16 Facts About Joe Shuster


In 2005, the Canadian Comic Book Creator Awards Association instituted the Joe Shuster Awards, named to honor the Canada-born artist.


Joseph Joe Shuster was born in Toronto to a Jewish family.


Joe Shuster's family, including his sister, Jean, lived on Bathurst, Oxford, and Borden Streets, and Shuster attended Ryerson and Lansdowne Public Schools.


Sometime in 1924, when Joe Shuster was 9 or 10, his family moved to Cleveland, Ohio.


Siegel and Joe Shuster then began a six-year quest to find a publisher.


Joe Shuster was distraught over the rejection, and, by varying accounts, either burned every page of the story, with the cover surviving only because Siegel saved it from the fire, or he tore the story to shreds, with only two cover sketches remaining.


Joe Shuster said he modeled the cityscape of Superman's home city, Metropolis, on that of his old hometown.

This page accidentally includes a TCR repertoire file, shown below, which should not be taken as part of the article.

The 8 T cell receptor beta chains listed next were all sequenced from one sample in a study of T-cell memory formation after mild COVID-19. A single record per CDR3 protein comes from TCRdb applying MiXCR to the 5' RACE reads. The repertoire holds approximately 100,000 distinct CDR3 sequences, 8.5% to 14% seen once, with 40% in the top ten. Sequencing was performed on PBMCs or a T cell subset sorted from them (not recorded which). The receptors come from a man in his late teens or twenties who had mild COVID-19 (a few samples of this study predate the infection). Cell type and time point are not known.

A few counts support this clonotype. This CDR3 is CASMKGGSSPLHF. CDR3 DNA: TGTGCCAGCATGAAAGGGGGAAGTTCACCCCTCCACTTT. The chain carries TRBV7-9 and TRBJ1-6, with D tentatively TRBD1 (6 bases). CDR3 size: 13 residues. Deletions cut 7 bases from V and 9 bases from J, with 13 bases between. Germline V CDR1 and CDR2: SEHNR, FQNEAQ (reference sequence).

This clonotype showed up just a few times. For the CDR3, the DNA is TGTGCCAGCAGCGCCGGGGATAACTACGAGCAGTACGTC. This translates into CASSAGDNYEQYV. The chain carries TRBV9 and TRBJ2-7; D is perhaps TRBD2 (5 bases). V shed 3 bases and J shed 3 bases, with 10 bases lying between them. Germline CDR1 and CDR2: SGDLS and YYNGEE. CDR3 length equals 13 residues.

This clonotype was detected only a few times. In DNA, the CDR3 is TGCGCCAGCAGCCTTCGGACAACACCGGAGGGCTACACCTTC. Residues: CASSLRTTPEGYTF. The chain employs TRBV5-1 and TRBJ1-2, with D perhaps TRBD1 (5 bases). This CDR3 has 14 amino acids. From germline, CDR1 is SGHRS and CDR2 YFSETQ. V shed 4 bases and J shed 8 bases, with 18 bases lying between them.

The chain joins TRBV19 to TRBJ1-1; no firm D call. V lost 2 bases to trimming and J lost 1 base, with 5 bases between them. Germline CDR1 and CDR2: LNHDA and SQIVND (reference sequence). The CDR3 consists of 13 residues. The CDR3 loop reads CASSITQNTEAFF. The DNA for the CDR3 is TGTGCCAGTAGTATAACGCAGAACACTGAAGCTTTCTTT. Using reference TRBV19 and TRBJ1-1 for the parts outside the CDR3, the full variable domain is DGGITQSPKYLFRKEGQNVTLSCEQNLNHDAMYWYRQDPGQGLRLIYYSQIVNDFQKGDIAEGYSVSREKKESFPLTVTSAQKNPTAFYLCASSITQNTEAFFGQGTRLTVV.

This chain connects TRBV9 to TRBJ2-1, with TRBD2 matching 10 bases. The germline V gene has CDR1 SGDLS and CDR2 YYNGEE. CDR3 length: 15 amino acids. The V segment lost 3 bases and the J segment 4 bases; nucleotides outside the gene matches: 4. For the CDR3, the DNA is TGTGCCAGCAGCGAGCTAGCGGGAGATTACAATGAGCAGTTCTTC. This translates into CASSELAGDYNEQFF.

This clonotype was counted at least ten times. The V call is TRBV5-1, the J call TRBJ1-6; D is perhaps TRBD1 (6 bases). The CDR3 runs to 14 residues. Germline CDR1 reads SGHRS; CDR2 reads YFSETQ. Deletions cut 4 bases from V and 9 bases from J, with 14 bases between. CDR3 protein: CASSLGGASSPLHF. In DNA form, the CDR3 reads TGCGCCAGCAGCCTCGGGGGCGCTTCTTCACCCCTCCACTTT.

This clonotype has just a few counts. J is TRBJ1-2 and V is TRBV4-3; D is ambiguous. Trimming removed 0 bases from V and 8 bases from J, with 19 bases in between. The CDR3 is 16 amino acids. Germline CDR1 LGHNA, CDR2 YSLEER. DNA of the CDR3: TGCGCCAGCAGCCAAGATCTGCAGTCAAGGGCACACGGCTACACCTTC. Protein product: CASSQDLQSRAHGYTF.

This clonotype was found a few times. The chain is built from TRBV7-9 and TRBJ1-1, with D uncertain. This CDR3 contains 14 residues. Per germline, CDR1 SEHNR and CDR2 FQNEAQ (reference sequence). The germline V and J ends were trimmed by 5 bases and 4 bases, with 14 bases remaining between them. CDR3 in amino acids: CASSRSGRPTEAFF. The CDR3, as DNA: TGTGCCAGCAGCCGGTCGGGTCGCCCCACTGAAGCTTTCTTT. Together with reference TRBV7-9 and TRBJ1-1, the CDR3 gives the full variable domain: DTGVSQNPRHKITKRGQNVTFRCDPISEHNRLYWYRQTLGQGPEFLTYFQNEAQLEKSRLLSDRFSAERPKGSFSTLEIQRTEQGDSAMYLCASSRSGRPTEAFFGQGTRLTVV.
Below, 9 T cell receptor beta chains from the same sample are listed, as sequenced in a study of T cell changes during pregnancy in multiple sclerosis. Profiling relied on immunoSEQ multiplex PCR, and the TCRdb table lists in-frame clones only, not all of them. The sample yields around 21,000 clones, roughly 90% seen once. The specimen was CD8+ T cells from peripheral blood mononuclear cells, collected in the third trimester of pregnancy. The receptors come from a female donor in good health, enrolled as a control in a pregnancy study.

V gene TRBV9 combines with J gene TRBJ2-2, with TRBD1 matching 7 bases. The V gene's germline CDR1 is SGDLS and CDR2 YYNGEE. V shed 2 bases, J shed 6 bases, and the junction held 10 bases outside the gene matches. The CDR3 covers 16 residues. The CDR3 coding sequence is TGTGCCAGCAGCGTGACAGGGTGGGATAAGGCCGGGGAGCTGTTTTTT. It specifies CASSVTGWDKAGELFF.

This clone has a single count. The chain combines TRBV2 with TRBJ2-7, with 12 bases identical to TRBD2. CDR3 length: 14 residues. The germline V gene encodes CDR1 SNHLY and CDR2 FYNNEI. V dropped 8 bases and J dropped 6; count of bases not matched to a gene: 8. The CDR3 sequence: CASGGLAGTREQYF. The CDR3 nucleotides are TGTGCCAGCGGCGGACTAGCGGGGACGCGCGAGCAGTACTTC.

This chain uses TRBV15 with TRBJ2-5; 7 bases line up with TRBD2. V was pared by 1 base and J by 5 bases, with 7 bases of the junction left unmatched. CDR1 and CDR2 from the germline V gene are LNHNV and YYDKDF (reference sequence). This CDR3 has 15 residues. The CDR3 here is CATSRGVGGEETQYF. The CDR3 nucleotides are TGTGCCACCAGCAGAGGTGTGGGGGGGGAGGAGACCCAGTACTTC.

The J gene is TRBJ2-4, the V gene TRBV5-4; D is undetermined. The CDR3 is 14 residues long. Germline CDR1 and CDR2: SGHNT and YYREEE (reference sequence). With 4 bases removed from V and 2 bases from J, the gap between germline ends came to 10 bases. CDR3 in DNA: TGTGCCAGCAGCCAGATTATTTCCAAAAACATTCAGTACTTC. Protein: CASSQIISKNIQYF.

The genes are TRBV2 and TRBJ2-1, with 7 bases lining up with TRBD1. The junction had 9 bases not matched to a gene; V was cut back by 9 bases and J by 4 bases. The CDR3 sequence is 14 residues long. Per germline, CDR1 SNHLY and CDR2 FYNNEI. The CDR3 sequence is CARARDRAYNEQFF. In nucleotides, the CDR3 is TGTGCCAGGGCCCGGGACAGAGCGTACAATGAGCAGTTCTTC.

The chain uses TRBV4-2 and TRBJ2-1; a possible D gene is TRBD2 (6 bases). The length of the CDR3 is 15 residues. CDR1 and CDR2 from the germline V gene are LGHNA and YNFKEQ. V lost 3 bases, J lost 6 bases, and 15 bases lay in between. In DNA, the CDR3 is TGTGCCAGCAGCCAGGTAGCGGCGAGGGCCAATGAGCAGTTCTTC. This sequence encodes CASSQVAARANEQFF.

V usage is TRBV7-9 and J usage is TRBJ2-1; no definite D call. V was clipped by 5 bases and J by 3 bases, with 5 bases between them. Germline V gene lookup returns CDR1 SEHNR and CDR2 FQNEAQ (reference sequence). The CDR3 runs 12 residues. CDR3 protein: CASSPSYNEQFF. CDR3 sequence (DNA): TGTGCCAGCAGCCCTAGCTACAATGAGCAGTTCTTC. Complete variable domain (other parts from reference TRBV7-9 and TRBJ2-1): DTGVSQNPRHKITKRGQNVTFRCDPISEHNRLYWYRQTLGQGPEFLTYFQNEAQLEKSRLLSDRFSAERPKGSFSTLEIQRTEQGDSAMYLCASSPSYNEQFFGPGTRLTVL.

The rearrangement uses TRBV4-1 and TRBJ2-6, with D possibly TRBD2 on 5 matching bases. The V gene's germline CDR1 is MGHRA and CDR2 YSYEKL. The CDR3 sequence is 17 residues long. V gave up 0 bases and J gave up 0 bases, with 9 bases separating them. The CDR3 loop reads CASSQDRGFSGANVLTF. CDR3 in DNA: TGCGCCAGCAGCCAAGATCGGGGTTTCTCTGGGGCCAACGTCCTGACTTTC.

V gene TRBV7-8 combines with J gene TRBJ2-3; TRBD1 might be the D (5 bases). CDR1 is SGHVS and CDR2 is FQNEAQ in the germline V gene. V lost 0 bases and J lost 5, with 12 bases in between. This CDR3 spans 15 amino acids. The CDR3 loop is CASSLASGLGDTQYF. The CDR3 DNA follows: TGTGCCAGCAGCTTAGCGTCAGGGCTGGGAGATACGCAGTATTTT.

In 1946, near the end of their ten-year contract to produce Superman stories, Siegel and Joe Shuster sued Detective Comics, Inc to have their contract annulled and regain their rights to Superman.


Joe Shuster continued to draw comics after the failure of Funnyman, although exactly what he drew is uncertain.


Comic historian Ted White wrote that Joe Shuster continued to draw horror stories into the 1950s.


Joe Shuster was the anonymous illustrator for Nights of Horror, an underground sadomasochistic fetish paperback book series.


In 2004, Gerard Jones revealed that Joe Shuster had drawn the books.


Jerry Robinson claimed Joe Shuster had delivered a package to the DC building, embarrassing the employees.


Joe Shuster was summoned to the CEO, given one hundred dollars, and told to buy a new coat and find another job.


In 1975, Siegel launched a publicity campaign, in which Joe Shuster participated, protesting DC Comics' treatment of him and Joe Shuster.


Joe Shuster died on July 30,1992, at his West Los Angeles home of congestive heart failure and hypertension.